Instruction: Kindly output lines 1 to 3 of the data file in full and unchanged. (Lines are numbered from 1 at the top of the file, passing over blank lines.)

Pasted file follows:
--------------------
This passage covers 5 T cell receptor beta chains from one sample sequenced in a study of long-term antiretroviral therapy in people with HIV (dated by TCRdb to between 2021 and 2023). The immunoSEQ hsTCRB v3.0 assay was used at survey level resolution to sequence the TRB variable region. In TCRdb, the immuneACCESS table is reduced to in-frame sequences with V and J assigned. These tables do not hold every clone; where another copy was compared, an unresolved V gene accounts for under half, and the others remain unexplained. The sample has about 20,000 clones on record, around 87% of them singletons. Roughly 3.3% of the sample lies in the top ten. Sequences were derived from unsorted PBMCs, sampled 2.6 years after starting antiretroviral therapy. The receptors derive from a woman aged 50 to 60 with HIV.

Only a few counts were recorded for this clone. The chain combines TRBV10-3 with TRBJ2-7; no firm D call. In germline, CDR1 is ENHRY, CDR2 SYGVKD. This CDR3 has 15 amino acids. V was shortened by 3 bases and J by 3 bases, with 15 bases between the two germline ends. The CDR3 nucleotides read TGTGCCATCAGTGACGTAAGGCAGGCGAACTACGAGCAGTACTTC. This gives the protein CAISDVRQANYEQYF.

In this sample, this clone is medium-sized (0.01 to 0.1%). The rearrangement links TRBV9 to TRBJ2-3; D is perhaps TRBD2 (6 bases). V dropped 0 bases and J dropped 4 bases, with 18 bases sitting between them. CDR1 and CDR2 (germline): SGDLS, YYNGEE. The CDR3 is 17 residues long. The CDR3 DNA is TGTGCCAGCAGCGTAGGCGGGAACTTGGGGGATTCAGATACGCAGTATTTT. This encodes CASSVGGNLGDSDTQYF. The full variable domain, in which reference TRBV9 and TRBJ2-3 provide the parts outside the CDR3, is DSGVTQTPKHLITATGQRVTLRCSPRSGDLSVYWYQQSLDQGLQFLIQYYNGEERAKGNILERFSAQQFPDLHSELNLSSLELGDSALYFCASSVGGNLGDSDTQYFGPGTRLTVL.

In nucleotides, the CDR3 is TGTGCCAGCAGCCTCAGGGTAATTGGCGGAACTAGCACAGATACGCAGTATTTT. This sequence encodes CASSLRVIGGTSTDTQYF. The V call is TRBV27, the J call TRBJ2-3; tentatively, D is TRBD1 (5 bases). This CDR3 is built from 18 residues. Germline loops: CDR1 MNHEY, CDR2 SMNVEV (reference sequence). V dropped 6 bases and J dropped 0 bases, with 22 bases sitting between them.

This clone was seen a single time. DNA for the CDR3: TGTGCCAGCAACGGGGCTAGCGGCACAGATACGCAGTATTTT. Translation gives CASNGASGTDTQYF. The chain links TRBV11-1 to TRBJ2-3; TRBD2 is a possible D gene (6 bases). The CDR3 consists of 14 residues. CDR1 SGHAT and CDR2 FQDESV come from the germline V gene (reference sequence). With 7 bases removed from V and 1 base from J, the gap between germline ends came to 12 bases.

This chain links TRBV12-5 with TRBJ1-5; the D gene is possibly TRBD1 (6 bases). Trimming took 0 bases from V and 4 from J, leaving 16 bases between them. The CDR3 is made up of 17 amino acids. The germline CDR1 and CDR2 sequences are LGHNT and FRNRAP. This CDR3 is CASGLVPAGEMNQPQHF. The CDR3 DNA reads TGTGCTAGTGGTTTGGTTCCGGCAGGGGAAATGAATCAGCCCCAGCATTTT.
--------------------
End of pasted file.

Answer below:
This passage covers 5 T cell receptor beta chains from one sample sequenced in a study of long-term antiretroviral therapy in people with HIV (dated by TCRdb to between 2021 and 2023). The immunoSEQ hsTCRB v3.0 assay was used at survey level resolution to sequence the TRB variable region. In TCRdb, the immuneACCESS table is reduced to in-frame sequences with V and J assigned. These tables do not hold every clone; where another copy was compared, an unresolved V gene accounts for under half, and the others remain unexplained. The sample has about 20,000 clones on record, around 87% of them singletons. Roughly 3.3% of the sample lies in the top ten. Sequences were derived from unsorted PBMCs, sampled 2.6 years after starting antiretroviral therapy. The receptors derive from a woman aged 50 to 60 with HIV.

Only a few counts were recorded for this clone. The chain combines TRBV10-3 with TRBJ2-7; no firm D call. In germline, CDR1 is ENHRY, CDR2 SYGVKD. This CDR3 has 15 amino acids. V was shortened by 3 bases and J by 3 bases, with 15 bases between the two germline ends. The CDR3 nucleotides read TGTGCCATCAGTGACGTAAGGCAGGCGAACTACGAGCAGTACTTC. This gives the protein CAISDVRQANYEQYF.

In this sample, this clone is medium-sized (0.01 to 0.1%). The rearrangement links TRBV9 to TRBJ2-3; D is perhaps TRBD2 (6 bases). V dropped 0 bases and J dropped 4 bases, with 18 bases sitting between them. CDR1 and CDR2 (germline): SGDLS, YYNGEE. The CDR3 is 17 residues long. The CDR3 DNA is TGTGCCAGCAGCGTAGGCGGGAACTTGGGGGATTCAGATACGCAGTATTTT. This encodes CASSVGGNLGDSDTQYF. The full variable domain, in which reference TRBV9 and TRBJ2-3 provide the parts outside the CDR3, is DSGVTQTPKHLITATGQRVTLRCSPRSGDLSVYWYQQSLDQGLQFLIQYYNGEERAKGNILERFSAQQFPDLHSELNLSSLELGDSALYFCASSVGGNLGDSDTQYFGPGTRLTVL.